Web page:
Friday, 25 July 2008

Asparagus mon amour



These narrow fellows are my asparagus plant seedlings. The seeds were planted about three months ago, and it will be at least another eighteen months of careful nurturing, and a planting out in a permanent garden bed of their own, and some rather scary-sounding cutting back, before we see any edible asparagus off them. The very idea of keeping tender plants like this alive and growing for two years before they become productive is a bit overwhelming. They're all right now but it's so very easy for young plants to suddenly die in the blasting hot part of summer if you fail to keep up their maintenance for a day or two.

The seeds were an unplanned impulse buy based almost entirely on the fact that the variety is called "Fat Bastard." You know what I'll say on the day I finally see spears making their way up from the underground, don't you. I've got twenty-five plants here. I wonder how many will make it.

Friday Mogblog - Hong Kong Horripilation Edition

My friend in Hong Kong (who owns those visitor cats, and who is staying on there a little longer now) came back to Melbourne recently for a holiday, out-Magiing the Magi with what is indubitably the finest gift anyone has ever given or received: a cat acupuncture points model.

Kitty is made of a clammy-feeling soft vinyl, and is about the size of a loaf of bread. One side is white with the points picked out in red dots with black numbers, like this:


The other side is a little more graphic. Highly educational, though, of course. It appears that the cat brain is a sort of small conical trickle of baby poo descending down the side of the head. I never would have guessed.


The numbers correspond to instructions in an accompanying leaflet. The treatable conditions are not generally of the sort that my cats are much prone to (except they do admittedly have 'impotence', but they don't feel inadequate because of it.)

Thursday, 24 July 2008

A new disease?

I appear to have grown some new bones in my elbows. That's how it feels anyway. I rest them on the desk and it feels like instead of there being a flat spot there is actually a big wobbly knucklebone in there. I was filling in a form just now and leaning my head on the other hand and because of the wobbling I became distracted and spelled "examination" wrong. Now i'll have to go and get another form. But from where? This was the last one in the pigeonhole. I hope the new bones do not grow any larger, I won't be able to put my coat on. Or take it off.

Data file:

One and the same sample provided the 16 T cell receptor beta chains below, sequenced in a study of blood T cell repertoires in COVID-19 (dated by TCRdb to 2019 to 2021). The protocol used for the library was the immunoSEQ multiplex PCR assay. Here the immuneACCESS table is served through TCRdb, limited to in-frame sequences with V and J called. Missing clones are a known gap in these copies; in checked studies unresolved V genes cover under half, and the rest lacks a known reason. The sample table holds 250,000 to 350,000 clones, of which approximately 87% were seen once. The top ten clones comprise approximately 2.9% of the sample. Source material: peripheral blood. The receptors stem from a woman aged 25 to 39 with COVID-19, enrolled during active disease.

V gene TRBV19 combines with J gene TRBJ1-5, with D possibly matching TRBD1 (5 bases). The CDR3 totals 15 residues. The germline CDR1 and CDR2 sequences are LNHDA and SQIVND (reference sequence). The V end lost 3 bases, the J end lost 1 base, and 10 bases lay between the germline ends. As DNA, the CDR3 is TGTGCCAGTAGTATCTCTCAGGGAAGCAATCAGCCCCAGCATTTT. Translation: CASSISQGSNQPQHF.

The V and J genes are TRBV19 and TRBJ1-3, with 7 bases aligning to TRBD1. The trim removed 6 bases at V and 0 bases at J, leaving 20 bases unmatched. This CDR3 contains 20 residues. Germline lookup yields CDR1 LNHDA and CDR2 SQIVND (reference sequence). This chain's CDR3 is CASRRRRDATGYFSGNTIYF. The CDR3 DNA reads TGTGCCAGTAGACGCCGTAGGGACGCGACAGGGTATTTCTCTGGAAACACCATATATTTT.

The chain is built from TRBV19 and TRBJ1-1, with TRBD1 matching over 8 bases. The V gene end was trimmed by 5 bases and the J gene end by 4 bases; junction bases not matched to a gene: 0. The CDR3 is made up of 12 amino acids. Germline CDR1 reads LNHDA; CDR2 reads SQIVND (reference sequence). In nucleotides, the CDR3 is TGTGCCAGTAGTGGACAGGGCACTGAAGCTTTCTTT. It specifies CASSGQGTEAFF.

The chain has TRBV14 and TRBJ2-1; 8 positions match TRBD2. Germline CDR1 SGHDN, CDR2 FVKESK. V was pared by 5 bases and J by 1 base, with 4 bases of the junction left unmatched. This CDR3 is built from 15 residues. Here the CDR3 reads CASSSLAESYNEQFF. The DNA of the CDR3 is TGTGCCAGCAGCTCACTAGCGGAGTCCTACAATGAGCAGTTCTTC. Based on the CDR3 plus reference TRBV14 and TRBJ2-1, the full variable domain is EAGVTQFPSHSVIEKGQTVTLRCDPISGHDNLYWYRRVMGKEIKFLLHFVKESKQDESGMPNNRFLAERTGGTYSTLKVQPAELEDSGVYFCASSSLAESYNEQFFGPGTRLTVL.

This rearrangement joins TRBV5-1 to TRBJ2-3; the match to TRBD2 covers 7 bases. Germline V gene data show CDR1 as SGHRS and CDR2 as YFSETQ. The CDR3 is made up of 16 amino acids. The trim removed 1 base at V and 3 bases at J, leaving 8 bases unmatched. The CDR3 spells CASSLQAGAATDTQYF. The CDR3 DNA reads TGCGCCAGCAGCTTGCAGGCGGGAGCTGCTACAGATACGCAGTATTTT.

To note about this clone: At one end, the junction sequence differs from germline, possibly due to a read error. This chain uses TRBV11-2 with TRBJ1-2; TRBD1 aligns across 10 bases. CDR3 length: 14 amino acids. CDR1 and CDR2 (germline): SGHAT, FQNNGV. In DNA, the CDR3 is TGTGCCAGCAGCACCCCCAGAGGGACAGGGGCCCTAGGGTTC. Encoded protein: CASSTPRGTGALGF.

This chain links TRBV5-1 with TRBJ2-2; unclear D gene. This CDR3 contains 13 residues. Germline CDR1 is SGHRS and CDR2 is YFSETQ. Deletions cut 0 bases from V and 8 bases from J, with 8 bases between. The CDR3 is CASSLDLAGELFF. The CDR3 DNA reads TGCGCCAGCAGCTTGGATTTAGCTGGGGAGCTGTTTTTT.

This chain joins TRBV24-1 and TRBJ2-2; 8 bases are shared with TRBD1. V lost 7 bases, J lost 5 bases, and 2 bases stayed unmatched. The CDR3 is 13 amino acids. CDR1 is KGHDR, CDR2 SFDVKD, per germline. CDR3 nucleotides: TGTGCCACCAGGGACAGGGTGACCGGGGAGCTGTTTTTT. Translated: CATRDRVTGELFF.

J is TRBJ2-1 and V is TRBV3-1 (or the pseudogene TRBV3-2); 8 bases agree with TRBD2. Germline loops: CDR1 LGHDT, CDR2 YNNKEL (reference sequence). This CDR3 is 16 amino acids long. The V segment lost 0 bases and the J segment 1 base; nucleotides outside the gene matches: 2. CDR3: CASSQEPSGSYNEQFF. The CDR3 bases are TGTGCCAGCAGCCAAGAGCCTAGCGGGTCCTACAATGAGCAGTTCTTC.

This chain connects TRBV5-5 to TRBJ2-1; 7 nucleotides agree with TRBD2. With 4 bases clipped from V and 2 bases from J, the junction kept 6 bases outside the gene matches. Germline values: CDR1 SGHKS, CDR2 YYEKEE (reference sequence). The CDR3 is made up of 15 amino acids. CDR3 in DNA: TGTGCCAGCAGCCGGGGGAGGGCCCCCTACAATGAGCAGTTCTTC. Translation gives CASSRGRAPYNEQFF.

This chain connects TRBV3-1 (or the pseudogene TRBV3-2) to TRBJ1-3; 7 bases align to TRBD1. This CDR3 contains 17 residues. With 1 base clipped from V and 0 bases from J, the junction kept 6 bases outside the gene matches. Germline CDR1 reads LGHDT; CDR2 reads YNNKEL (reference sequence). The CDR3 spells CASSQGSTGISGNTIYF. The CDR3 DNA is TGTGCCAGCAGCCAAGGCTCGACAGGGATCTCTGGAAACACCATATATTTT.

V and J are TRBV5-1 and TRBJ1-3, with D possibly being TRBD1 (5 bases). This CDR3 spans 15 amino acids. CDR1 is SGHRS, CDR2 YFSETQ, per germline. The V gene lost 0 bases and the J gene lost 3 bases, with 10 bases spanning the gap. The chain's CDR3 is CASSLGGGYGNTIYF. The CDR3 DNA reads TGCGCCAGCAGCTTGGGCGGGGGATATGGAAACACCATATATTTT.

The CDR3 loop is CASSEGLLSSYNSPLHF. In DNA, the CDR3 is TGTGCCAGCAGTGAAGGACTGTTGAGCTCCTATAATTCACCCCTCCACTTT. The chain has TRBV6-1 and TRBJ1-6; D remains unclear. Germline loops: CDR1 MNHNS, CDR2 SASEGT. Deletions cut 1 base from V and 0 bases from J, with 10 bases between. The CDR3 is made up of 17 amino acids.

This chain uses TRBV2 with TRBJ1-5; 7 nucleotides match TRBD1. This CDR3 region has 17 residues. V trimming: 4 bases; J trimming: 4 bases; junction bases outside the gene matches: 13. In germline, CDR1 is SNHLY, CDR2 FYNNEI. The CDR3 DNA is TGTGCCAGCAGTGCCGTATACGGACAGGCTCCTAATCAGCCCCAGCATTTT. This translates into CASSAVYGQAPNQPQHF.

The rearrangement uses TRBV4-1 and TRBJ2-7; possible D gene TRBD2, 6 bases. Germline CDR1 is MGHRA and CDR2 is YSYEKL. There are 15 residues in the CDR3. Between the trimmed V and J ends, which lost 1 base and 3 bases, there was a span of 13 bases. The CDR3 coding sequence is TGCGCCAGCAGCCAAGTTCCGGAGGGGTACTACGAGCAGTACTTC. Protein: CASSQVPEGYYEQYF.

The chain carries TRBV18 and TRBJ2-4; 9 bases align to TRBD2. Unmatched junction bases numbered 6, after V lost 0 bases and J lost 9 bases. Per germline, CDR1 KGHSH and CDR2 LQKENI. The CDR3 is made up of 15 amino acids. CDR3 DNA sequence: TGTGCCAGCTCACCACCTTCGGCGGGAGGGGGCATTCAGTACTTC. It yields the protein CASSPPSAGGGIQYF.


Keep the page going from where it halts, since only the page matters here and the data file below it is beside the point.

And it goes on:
It's disturbing.

I'm writing this down just in case I don't make it.

Wednesday, 23 July 2008

Another reposted post from the Ancien Regime of yore

More repostings today. I was going to apologise but then I thought, no.

"Cardinal Biggles! Fetch.....THE SOFT CUSHIONS!!!", originally screened May 14, 2005.

* * *

We made our beautiful floor cushions yesterday, hurray! and they turned out so well that in their honour we spontaneously shifted round all the living-room furniture to accommodate them, and additionally we are now considering applying to Channel 31 about hosting our own lifestyle program. The show would have all the usual segments about how to make bacon and pineapple cake, how to build an aircraft carrier out of MDF, how to break into your neighbour's house and paint their rumpus room purple etc, but the gimmick would be that Baz would be the host. He certainly "helped" a lot during the cushion-making enterprise.

Dorian bought some cotton padding of the kind used inside futon mattresses. As soon as the cat saw this he made a bee-line for it.



While he sat there looking mighty pleased with himself we measured out and cut up our kimono silk lengths.





I sewed up the seams and Dorian pressed them flat. Baz meanwhile worked on making sure the cotton padding was evenly kneaded.



Then we put the covers onto the padding, which made the cat a bit angry.



But he's a clever Baz, and before too long he understood why we were putting the cover around the cotton fluff.